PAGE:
HUD Says 1999 Homeownership Rate Hit Record Annual High of 66.8 Percent in U.S.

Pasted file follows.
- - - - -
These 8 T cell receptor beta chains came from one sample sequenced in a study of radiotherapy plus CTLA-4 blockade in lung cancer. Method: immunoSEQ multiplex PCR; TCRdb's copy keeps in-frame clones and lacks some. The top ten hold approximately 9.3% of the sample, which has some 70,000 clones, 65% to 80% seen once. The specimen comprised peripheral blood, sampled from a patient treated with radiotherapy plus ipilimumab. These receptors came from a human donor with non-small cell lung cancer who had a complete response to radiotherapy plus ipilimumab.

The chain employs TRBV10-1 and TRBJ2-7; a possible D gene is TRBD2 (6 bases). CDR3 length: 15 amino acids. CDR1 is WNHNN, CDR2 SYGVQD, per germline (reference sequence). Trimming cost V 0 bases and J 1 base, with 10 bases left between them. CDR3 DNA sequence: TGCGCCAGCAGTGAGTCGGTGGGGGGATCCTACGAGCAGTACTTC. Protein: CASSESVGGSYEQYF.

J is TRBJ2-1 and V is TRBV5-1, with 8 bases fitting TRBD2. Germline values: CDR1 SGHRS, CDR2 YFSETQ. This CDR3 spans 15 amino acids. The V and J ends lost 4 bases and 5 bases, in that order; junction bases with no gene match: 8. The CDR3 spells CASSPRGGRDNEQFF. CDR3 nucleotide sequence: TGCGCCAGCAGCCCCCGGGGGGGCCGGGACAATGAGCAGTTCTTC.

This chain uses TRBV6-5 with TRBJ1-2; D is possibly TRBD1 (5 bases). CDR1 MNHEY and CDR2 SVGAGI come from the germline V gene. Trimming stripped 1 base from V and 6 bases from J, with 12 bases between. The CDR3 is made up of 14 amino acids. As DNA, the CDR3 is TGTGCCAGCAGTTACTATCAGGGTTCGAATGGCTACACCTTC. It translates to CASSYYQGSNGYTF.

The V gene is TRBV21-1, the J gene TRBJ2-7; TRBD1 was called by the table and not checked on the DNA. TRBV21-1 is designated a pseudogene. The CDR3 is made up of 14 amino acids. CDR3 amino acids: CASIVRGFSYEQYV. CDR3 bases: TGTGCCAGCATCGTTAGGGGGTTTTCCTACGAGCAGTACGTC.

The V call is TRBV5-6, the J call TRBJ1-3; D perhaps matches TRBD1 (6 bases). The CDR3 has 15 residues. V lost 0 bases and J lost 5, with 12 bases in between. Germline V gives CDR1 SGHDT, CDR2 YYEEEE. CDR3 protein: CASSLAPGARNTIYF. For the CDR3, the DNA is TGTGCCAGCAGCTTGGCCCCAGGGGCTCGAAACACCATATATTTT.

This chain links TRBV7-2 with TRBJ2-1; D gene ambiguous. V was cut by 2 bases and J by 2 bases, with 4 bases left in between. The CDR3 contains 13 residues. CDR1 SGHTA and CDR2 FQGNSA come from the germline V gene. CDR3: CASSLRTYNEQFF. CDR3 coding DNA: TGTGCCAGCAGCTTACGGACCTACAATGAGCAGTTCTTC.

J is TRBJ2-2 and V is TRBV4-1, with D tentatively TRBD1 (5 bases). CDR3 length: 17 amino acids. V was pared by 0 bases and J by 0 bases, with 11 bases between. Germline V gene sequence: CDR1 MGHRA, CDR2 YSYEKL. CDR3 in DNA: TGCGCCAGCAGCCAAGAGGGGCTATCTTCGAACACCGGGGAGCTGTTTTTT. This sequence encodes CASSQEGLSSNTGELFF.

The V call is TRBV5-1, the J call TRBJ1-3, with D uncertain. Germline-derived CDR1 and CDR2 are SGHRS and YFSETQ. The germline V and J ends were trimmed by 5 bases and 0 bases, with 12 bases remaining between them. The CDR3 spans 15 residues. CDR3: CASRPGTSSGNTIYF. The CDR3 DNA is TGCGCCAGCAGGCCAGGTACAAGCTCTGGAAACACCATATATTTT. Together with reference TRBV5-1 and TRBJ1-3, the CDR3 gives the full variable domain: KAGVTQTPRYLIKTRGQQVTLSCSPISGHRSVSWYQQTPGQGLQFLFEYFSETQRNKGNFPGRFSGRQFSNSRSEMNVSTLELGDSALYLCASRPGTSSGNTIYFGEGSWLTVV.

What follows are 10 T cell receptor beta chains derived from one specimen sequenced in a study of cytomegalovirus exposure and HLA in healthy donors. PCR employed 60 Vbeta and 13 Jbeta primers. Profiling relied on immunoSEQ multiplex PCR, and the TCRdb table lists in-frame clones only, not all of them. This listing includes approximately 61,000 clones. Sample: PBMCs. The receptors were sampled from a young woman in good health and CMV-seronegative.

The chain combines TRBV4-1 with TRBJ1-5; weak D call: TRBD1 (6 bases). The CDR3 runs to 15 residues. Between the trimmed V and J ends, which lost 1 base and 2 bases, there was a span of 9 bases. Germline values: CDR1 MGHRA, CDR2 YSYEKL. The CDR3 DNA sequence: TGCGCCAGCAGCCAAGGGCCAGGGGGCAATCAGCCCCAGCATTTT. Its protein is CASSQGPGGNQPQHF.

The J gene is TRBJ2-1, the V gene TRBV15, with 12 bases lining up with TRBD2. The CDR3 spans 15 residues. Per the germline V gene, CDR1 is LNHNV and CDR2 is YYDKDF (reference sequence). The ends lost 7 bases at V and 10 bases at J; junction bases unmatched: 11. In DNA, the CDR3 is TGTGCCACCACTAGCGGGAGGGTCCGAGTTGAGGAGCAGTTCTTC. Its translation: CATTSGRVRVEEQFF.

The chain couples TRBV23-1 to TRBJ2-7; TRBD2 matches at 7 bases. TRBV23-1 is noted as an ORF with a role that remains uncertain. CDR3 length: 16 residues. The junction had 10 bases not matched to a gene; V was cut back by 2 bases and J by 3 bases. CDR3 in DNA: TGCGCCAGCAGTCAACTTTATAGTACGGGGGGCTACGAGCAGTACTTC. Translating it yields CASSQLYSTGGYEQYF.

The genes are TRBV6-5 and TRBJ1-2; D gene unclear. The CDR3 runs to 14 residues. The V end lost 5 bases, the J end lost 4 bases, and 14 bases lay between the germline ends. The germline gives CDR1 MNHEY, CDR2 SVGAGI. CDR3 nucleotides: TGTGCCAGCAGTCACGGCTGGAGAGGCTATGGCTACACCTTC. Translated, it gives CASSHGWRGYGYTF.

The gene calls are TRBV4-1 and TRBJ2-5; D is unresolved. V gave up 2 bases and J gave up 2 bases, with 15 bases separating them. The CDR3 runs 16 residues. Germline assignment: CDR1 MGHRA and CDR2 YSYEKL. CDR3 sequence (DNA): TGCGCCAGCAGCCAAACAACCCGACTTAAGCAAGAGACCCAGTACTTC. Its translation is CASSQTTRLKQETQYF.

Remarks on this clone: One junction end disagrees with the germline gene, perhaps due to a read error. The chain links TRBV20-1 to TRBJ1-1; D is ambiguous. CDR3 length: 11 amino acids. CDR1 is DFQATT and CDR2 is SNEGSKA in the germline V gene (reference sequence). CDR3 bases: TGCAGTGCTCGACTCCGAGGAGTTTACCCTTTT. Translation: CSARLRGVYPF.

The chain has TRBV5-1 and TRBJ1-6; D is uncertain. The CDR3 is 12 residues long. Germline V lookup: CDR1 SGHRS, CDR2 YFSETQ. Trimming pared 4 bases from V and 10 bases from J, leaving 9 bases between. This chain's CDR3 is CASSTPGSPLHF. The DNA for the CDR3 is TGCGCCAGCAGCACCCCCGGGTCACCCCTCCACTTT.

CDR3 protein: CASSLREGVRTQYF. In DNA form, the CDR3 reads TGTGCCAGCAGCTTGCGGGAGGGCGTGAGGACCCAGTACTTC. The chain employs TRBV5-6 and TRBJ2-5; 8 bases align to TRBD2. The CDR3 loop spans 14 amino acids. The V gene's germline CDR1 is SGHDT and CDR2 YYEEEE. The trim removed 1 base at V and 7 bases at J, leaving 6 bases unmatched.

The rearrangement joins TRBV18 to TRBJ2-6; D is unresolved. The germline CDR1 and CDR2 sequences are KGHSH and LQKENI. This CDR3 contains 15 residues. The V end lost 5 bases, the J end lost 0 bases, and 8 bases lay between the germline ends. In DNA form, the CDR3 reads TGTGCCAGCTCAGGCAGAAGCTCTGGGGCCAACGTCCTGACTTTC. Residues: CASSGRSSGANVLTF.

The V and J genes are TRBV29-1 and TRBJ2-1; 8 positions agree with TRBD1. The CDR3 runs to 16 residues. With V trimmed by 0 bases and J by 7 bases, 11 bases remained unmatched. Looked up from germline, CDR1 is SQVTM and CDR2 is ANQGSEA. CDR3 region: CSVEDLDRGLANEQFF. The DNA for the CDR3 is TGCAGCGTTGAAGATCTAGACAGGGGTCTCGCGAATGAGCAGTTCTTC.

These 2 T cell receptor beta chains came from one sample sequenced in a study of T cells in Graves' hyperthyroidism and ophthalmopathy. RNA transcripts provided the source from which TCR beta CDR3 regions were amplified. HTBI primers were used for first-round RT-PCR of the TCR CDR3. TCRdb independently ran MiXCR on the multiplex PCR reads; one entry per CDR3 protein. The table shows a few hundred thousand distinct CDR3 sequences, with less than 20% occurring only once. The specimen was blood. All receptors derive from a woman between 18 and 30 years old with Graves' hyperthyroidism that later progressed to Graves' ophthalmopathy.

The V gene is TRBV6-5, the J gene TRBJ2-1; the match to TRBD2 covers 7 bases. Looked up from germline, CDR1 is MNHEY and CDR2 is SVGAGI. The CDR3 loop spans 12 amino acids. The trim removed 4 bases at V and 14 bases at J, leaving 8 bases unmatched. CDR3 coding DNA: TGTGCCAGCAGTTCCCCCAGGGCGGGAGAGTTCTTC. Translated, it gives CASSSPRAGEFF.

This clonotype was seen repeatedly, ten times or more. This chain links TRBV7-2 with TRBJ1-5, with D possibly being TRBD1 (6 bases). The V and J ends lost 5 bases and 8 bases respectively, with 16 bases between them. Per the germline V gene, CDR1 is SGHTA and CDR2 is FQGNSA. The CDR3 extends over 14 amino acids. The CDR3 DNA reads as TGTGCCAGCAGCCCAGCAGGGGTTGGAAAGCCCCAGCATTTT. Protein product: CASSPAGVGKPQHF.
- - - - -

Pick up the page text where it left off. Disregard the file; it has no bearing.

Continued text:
“A record 66.8 percent of American households owned their own homes in 1999 – a higher percentage than in any year in American history, according to U.S. Housing and Urban Development Secretary Andrew Cuomo.According to HUD, the percentage of households owning their homes – the homeownership rate – has risen steadily since President Clinton took office, jumping from 64 percent in 1993 to 66.3 percent in 1998 before setting another new record in 1999.This is the latest in a long line of remarkable economic statistics that show just how dramatically Clinton Administration policies have improved the lives of America’s families, Cuomo said. Homeownership has always been the American Dream, and now the dream is becoming a reality for more and more of our people.As a result of the rising homeownership rate and the nation’s growing population, a total of 70.1 million families owned homes in 1999. There were 8.7 million more homeowners at the end of 1999 than when President Clinton took office in 1993.There were 57.7 million white, 6 million African American, 4.2 million Hispanic, and 2.2 million Asian American, Native American and Pacific Islander homeowners in 1999 – all record high annual numbers and annual percentage rates, according to Census Bureau statistics. A total of 40 percent of the net new homeowners since 1994 are minorities -even though minorities account for just 24 percent of the population. In addition to hitting annual record highs in 1999, the African American and Hispanic homeownership rates continued growing twice as fast as the white homeownership rate, but still lagged too far behind, Cuomo said.While we’ve made important strides in increasing minority homeownership, the homeownership gap dividing whites from minorities remains far too wide, Cuomo said.While the booming economy and low mortgage interest rates have been named as the main factors in the growth in homeownership, Cuomo said federal homeownership programs have also increased homeownership and will continue to do so. For example:HUD stated it is working to make more mortgage funds available to minorities, low- and moderate-income families, and city residents.In July, Cuomo announced a policy to require the nation’s two largest housing finance companies to buy $2.4 trillion in mortgages over the next 10 years to provide affordable housing for about 28.1 million low- and moderate-income families.This action by HUD raised the required percentage of mortgage loans for low- and moderate-income families that finance companies Fannie Mae and Freddie Mac must buy from 42 percent of their total purchases to a new high of 50 percent in 2001.The Federal Housing Administration which is part of HUD, insured about 1.3 million home mortgages in 1999 at a value of $124 billion, according to HUD figures. Without FHA insurance, many families could be unable to obtain mortgages to become homeowners.In January this year, FHA began insuring home mortgage loans of up to $121,296 in communities where housing costs are relatively low and loans ranging up to $219,849 in communities where housing costs are high.HUD’s crackdown on housing discrimination, ordered by President Clinton, is reported to be opening up new housing opportunities to minorities. HUD is also conducting a major study of housing discrimination around the country as part of government efforts to eliminate discrimination that stands as a barrier to minority homeownership.The National Partners in Homeownership – a coalition of 66 national groups representing the housing industry, lenders, non-profit groups and all sectors of government – was created in 1995 as part of Clinton’s National Homeownership Strategy.The partners have implemented initiatives to make buying a home more affordable, faster and easier. Activities to increase homeownership are also being carried out by 153 local homeownership partnerships established to support the national strategy. Among the activities developed by the partners are homeownership counseling, homebuying fairs, and help with locating homes.The Community Reinvestment Act, a federal law requiring lenders to make loans to all segments of the communities they serve, has resulted in some $1 trillion in loans to people in low- and moderate-income neighborhoods since it was enacted in 1977, according to HUD.A significant portion of these funds has been used for mortgage lending to help boost homeownership.”